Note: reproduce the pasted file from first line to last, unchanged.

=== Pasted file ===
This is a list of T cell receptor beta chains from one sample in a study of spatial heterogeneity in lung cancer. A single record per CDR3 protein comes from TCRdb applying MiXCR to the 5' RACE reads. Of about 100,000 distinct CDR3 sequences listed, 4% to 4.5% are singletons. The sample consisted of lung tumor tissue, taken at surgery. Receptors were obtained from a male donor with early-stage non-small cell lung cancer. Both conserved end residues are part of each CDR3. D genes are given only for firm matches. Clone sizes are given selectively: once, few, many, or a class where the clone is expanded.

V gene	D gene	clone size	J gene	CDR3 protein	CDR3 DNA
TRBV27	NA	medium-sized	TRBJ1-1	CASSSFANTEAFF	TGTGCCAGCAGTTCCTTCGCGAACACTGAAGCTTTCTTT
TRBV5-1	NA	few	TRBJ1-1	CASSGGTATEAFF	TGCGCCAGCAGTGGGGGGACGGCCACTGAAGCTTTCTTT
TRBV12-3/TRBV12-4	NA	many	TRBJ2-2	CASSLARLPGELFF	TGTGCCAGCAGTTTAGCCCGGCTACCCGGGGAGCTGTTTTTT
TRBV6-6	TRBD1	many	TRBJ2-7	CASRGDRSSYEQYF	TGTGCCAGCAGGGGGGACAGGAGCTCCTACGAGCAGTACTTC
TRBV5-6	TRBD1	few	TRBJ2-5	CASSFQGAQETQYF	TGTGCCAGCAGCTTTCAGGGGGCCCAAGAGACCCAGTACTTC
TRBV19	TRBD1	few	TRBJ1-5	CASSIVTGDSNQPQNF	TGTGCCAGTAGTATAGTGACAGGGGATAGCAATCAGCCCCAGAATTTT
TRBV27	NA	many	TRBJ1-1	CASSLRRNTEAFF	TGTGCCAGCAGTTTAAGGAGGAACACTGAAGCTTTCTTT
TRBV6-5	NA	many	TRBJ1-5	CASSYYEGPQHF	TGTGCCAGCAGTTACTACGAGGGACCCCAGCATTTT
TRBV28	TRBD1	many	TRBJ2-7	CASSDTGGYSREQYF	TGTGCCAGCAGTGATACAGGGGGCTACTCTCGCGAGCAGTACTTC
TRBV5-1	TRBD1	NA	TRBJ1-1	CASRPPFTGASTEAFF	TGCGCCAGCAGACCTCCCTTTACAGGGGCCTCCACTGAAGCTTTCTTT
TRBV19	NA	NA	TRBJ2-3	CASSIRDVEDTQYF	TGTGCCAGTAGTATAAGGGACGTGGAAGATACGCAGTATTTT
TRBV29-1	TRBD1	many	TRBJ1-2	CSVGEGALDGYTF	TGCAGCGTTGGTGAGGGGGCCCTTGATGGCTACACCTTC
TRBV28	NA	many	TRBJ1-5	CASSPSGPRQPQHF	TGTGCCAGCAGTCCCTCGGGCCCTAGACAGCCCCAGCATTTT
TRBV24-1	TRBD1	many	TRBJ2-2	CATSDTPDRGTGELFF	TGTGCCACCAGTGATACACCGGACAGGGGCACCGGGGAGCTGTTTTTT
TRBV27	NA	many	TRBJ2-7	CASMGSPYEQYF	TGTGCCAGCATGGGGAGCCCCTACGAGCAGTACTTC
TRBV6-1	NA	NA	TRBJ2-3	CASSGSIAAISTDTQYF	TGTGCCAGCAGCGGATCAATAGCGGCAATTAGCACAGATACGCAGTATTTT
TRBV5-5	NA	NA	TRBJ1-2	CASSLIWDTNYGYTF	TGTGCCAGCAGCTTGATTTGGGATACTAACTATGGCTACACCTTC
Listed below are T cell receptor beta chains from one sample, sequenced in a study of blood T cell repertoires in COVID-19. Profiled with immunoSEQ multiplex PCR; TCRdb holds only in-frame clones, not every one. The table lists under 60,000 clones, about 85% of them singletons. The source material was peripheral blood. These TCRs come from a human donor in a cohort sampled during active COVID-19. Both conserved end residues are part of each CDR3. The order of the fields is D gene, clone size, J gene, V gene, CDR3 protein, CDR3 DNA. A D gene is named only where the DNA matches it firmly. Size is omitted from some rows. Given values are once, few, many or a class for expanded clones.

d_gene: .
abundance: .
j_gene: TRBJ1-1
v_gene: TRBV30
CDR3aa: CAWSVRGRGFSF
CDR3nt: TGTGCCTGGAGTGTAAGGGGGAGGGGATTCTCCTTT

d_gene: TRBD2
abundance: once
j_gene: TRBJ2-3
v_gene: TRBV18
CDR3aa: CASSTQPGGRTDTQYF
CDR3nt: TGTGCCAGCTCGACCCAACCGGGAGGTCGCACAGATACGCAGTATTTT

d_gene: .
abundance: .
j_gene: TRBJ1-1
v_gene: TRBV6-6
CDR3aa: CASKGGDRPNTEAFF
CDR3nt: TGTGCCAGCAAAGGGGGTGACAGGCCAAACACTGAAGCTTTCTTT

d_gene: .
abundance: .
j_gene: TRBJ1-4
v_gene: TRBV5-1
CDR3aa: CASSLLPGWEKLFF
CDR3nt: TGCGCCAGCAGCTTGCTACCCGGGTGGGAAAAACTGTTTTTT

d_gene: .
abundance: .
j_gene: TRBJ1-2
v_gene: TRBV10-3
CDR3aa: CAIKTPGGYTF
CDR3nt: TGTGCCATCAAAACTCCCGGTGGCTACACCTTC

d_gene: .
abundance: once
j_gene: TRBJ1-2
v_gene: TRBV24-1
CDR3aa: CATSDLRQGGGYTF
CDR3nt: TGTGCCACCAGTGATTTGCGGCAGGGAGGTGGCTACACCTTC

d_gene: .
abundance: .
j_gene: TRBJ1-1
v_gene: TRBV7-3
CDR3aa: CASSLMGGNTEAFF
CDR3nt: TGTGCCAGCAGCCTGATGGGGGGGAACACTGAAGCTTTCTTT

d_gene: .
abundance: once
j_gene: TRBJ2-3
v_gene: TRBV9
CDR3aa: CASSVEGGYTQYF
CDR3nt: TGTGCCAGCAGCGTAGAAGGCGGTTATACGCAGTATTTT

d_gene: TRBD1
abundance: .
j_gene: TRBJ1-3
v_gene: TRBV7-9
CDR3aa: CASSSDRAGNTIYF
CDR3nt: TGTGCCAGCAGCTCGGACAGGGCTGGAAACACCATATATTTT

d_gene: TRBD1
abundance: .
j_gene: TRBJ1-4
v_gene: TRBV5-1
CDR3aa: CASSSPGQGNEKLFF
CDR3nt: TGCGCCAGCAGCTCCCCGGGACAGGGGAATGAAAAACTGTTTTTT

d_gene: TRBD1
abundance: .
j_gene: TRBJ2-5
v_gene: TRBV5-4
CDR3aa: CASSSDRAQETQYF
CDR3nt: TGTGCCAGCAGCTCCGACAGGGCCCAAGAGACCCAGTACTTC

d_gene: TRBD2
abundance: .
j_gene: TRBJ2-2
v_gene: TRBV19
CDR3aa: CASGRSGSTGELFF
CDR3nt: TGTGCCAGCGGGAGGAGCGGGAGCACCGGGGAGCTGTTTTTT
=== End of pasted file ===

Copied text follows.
This is a list of T cell receptor beta chains from one sample in a study of spatial heterogeneity in lung cancer. A single record per CDR3 protein comes from TCRdb applying MiXCR to the 5' RACE reads. Of about 100,000 distinct CDR3 sequences listed, 4% to 4.5% are singletons. The sample consisted of lung tumor tissue, taken at surgery. Receptors were obtained from a male donor with early-stage non-small cell lung cancer. Both conserved end residues are part of each CDR3. D genes are given only for firm matches. Clone sizes are given selectively: once, few, many, or a class where the clone is expanded.

V gene	D gene	clone size	J gene	CDR3 protein	CDR3 DNA
TRBV27	NA	medium-sized	TRBJ1-1	CASSSFANTEAFF	TGTGCCAGCAGTTCCTTCGCGAACACTGAAGCTTTCTTT
TRBV5-1	NA	few	TRBJ1-1	CASSGGTATEAFF	TGCGCCAGCAGTGGGGGGACGGCCACTGAAGCTTTCTTT
TRBV12-3/TRBV12-4	NA	many	TRBJ2-2	CASSLARLPGELFF	TGTGCCAGCAGTTTAGCCCGGCTACCCGGGGAGCTGTTTTTT
TRBV6-6	TRBD1	many	TRBJ2-7	CASRGDRSSYEQYF	TGTGCCAGCAGGGGGGACAGGAGCTCCTACGAGCAGTACTTC
TRBV5-6	TRBD1	few	TRBJ2-5	CASSFQGAQETQYF	TGTGCCAGCAGCTTTCAGGGGGCCCAAGAGACCCAGTACTTC
TRBV19	TRBD1	few	TRBJ1-5	CASSIVTGDSNQPQNF	TGTGCCAGTAGTATAGTGACAGGGGATAGCAATCAGCCCCAGAATTTT
TRBV27	NA	many	TRBJ1-1	CASSLRRNTEAFF	TGTGCCAGCAGTTTAAGGAGGAACACTGAAGCTTTCTTT
TRBV6-5	NA	many	TRBJ1-5	CASSYYEGPQHF	TGTGCCAGCAGTTACTACGAGGGACCCCAGCATTTT
TRBV28	TRBD1	many	TRBJ2-7	CASSDTGGYSREQYF	TGTGCCAGCAGTGATACAGGGGGCTACTCTCGCGAGCAGTACTTC
TRBV5-1	TRBD1	NA	TRBJ1-1	CASRPPFTGASTEAFF	TGCGCCAGCAGACCTCCCTTTACAGGGGCCTCCACTGAAGCTTTCTTT
TRBV19	NA	NA	TRBJ2-3	CASSIRDVEDTQYF	TGTGCCAGTAGTATAAGGGACGTGGAAGATACGCAGTATTTT
TRBV29-1	TRBD1	many	TRBJ1-2	CSVGEGALDGYTF	TGCAGCGTTGGTGAGGGGGCCCTTGATGGCTACACCTTC
TRBV28	NA	many	TRBJ1-5	CASSPSGPRQPQHF	TGTGCCAGCAGTCCCTCGGGCCCTAGACAGCCCCAGCATTTT
TRBV24-1	TRBD1	many	TRBJ2-2	CATSDTPDRGTGELFF	TGTGCCACCAGTGATACACCGGACAGGGGCACCGGGGAGCTGTTTTTT
TRBV27	NA	many	TRBJ2-7	CASMGSPYEQYF	TGTGCCAGCATGGGGAGCCCCTACGAGCAGTACTTC
TRBV6-1	NA	NA	TRBJ2-3	CASSGSIAAISTDTQYF	TGTGCCAGCAGCGGATCAATAGCGGCAATTAGCACAGATACGCAGTATTTT
TRBV5-5	NA	NA	TRBJ1-2	CASSLIWDTNYGYTF	TGTGCCAGCAGCTTGATTTGGGATACTAACTATGGCTACACCTTC
Listed below are T cell receptor beta chains from one sample, sequenced in a study of blood T cell repertoires in COVID-19. Profiled with immunoSEQ multiplex PCR; TCRdb holds only in-frame clones, not every one. The table lists under 60,000 clones, about 85% of them singletons. The source material was peripheral blood. These TCRs come from a human donor in a cohort sampled during active COVID-19. Both conserved end residues are part of each CDR3. The order of the fields is D gene, clone size, J gene, V gene, CDR3 protein, CDR3 DNA. A D gene is named only where the DNA matches it firmly. Size is omitted from some rows. Given values are once, few, many or a class for expanded clones.

d_gene: .
abundance: .
j_gene: TRBJ1-1
v_gene: TRBV30
CDR3aa: CAWSVRGRGFSF
CDR3nt: TGTGCCTGGAGTGTAAGGGGGAGGGGATTCTCCTTT

d_gene: TRBD2
abundance: once
j_gene: TRBJ2-3
v_gene: TRBV18
CDR3aa: CASSTQPGGRTDTQYF
CDR3nt: TGTGCCAGCTCGACCCAACCGGGAGGTCGCACAGATACGCAGTATTTT

d_gene: .
abundance: .
j_gene: TRBJ1-1
v_gene: TRBV6-6
CDR3aa: CASKGGDRPNTEAFF
CDR3nt: TGTGCCAGCAAAGGGGGTGACAGGCCAAACACTGAAGCTTTCTTT

d_gene: .
abundance: .
j_gene: TRBJ1-4
v_gene: TRBV5-1
CDR3aa: CASSLLPGWEKLFF
CDR3nt: TGCGCCAGCAGCTTGCTACCCGGGTGGGAAAAACTGTTTTTT

d_gene: .
abundance: .
j_gene: TRBJ1-2
v_gene: TRBV10-3
CDR3aa: CAIKTPGGYTF
CDR3nt: TGTGCCATCAAAACTCCCGGTGGCTACACCTTC

d_gene: .
abundance: once
j_gene: TRBJ1-2
v_gene: TRBV24-1
CDR3aa: CATSDLRQGGGYTF
CDR3nt: TGTGCCACCAGTGATTTGCGGCAGGGAGGTGGCTACACCTTC

d_gene: .
abundance: .
j_gene: TRBJ1-1
v_gene: TRBV7-3
CDR3aa: CASSLMGGNTEAFF
CDR3nt: TGTGCCAGCAGCCTGATGGGGGGGAACACTGAAGCTTTCTTT

d_gene: .
abundance: once
j_gene: TRBJ2-3
v_gene: TRBV9
CDR3aa: CASSVEGGYTQYF
CDR3nt: TGTGCCAGCAGCGTAGAAGGCGGTTATACGCAGTATTTT

d_gene: TRBD1
abundance: .
j_gene: TRBJ1-3
v_gene: TRBV7-9
CDR3aa: CASSSDRAGNTIYF
CDR3nt: TGTGCCAGCAGCTCGGACAGGGCTGGAAACACCATATATTTT

d_gene: TRBD1
abundance: .
j_gene: TRBJ1-4
v_gene: TRBV5-1
CDR3aa: CASSSPGQGNEKLFF
CDR3nt: TGCGCCAGCAGCTCCCCGGGACAGGGGAATGAAAAACTGTTTTTT

d_gene: TRBD1
abundance: .
j_gene: TRBJ2-5
v_gene: TRBV5-4
CDR3aa: CASSSDRAQETQYF
CDR3nt: TGTGCCAGCAGCTCCGACAGGGCCCAAGAGACCCAGTACTTC

d_gene: TRBD2
abundance: .
j_gene: TRBJ2-2
v_gene: TRBV19
CDR3aa: CASGRSGSTGELFF
CDR3nt: TGTGCCAGCGGGAGGAGCGGGAGCACCGGGGAGCTGTTTTTT